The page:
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Publication numberUS6713819 B1
Publication typeGrant
Application numberUS 10/118,364
Publication dateMar 30, 2004
Filing dateApr 8, 2002
Priority dateApr 8, 2002
Fee statusPaid
Publication number10118364, 118364, US 6713819 B1, US 6713819B1, US-B1-6713819, US6713819 B1, US6713819B1
InventorsWilliam G. En, Dong-Hyuk Ju, Srinath Krishnan
Original AssigneeAdvanced Micro Devices, Inc.
Export CitationBiBTeX, EndNote, RefMan
External Links: USPTO, USPTO Assignment, Espacenet
SOI MOSFET having amorphized source drain and method of fabrication
US 6713819 B1
Abstract
An integrated circuit formed in semiconductor-on-insulator format. The integrated circuit includes a layer of semiconductor material disposed on an insulating layer, where the insulating layer disposed on a substrate. A first and a second MOSFET are provided such that one of a source and a drain of the first MOSFET is disposed adjacent one of a source and a drain of the second MOSFET. An amorphous region is formed in the layer of semiconductor material and extending from an upper surface of the layer of semiconductor material to the isolation layer. The amorphous region is formed between a crystalline portion of the one of the source and the drain of the first MOSFET and a crystalline portion of the one of the source and the drain of the second MOSFET.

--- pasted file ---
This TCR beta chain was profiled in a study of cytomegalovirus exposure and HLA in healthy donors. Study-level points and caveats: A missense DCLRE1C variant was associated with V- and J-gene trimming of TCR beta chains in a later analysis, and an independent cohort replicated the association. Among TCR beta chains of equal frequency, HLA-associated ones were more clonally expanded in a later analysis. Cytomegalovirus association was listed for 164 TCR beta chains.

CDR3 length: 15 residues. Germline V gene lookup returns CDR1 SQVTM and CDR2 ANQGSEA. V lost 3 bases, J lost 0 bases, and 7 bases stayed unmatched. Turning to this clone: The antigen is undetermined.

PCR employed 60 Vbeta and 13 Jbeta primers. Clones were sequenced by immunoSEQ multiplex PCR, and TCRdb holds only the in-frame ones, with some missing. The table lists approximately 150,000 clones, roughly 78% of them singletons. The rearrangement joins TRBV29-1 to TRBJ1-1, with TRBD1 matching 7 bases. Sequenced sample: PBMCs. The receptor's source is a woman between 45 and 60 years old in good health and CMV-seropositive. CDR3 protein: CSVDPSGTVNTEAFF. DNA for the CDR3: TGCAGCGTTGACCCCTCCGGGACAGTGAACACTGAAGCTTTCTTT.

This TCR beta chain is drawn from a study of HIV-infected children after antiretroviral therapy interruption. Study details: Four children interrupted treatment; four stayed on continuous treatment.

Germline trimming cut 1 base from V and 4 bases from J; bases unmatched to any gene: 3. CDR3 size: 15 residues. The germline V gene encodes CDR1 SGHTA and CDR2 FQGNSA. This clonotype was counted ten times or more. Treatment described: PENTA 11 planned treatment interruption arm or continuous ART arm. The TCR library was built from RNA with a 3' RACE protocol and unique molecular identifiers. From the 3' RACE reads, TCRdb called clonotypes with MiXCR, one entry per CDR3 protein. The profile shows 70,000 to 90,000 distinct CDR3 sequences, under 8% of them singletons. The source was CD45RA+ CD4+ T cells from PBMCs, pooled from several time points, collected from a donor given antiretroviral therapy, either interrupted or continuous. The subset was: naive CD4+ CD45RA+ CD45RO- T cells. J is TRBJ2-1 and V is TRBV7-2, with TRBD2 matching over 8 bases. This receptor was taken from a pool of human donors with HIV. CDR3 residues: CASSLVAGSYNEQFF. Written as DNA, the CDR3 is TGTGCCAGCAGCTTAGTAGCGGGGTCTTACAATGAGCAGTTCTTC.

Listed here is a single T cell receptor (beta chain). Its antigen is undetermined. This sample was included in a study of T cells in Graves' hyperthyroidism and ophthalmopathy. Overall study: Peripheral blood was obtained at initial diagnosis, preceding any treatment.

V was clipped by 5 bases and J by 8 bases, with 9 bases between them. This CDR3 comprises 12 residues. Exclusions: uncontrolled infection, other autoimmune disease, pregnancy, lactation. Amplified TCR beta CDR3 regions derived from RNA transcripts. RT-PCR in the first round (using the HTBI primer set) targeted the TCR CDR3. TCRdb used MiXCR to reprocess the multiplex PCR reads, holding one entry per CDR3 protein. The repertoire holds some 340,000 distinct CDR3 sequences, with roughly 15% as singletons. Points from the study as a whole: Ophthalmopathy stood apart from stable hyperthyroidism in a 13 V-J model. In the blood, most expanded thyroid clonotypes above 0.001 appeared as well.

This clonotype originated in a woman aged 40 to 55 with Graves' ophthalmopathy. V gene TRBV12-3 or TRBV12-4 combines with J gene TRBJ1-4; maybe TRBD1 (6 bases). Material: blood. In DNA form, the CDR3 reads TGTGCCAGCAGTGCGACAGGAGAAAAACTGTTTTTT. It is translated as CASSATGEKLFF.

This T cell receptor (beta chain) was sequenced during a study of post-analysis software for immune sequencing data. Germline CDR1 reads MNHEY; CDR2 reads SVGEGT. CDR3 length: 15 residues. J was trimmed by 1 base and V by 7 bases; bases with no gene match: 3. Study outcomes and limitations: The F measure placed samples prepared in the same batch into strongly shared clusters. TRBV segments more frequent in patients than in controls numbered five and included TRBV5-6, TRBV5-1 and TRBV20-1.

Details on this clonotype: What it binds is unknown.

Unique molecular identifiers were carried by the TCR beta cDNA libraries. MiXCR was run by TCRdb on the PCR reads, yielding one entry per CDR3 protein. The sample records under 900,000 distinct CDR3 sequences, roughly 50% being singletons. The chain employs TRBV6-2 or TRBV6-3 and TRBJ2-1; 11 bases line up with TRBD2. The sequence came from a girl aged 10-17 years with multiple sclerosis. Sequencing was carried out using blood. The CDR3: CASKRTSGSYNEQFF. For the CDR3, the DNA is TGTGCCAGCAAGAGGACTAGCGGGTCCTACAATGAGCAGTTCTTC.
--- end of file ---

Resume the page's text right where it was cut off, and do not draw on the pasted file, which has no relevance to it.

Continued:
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Claims(13)
What is claimed is:
1. An integrated circuit formed in semiconductor-on-insulator format, comprising:
a layer of semiconductor material disposed on an insulating layer, the insulating layer disposed on a substrate;
a first MOSFET, including:
a first source and a first drain formed in the layer of semiconductor material and a first body disposed between the first source and the first drain, the first source and the first drain each having a crystalline portion adjacent the first body; and
a first gate electrode disposed over the first body region and separated from the layer of semiconductor material by a first gate dielectric;
a second MOSFET, including:
a second source and a second drain formed in the layer of semiconductor material and a second body disposed between the second source and the second drain, the second source and the second drain each having a crystalline portion adjacent the second body; and
a second gate electrode disposed over the second body region and separated from the layer of semiconductor material by a second gate dielectric;
wherein one of the second source and the second drain is disposed adjacent one of the first source and the first drain; and
an amorphous region formed in the layer of semiconductor material and extending from an upper surface of the layer of semiconductor material to the insulating layer, and the amorphous region being formed between the crystalline portion of the one of the second source and the second drain and the crystalline portion of the one of the first source and the first drain; and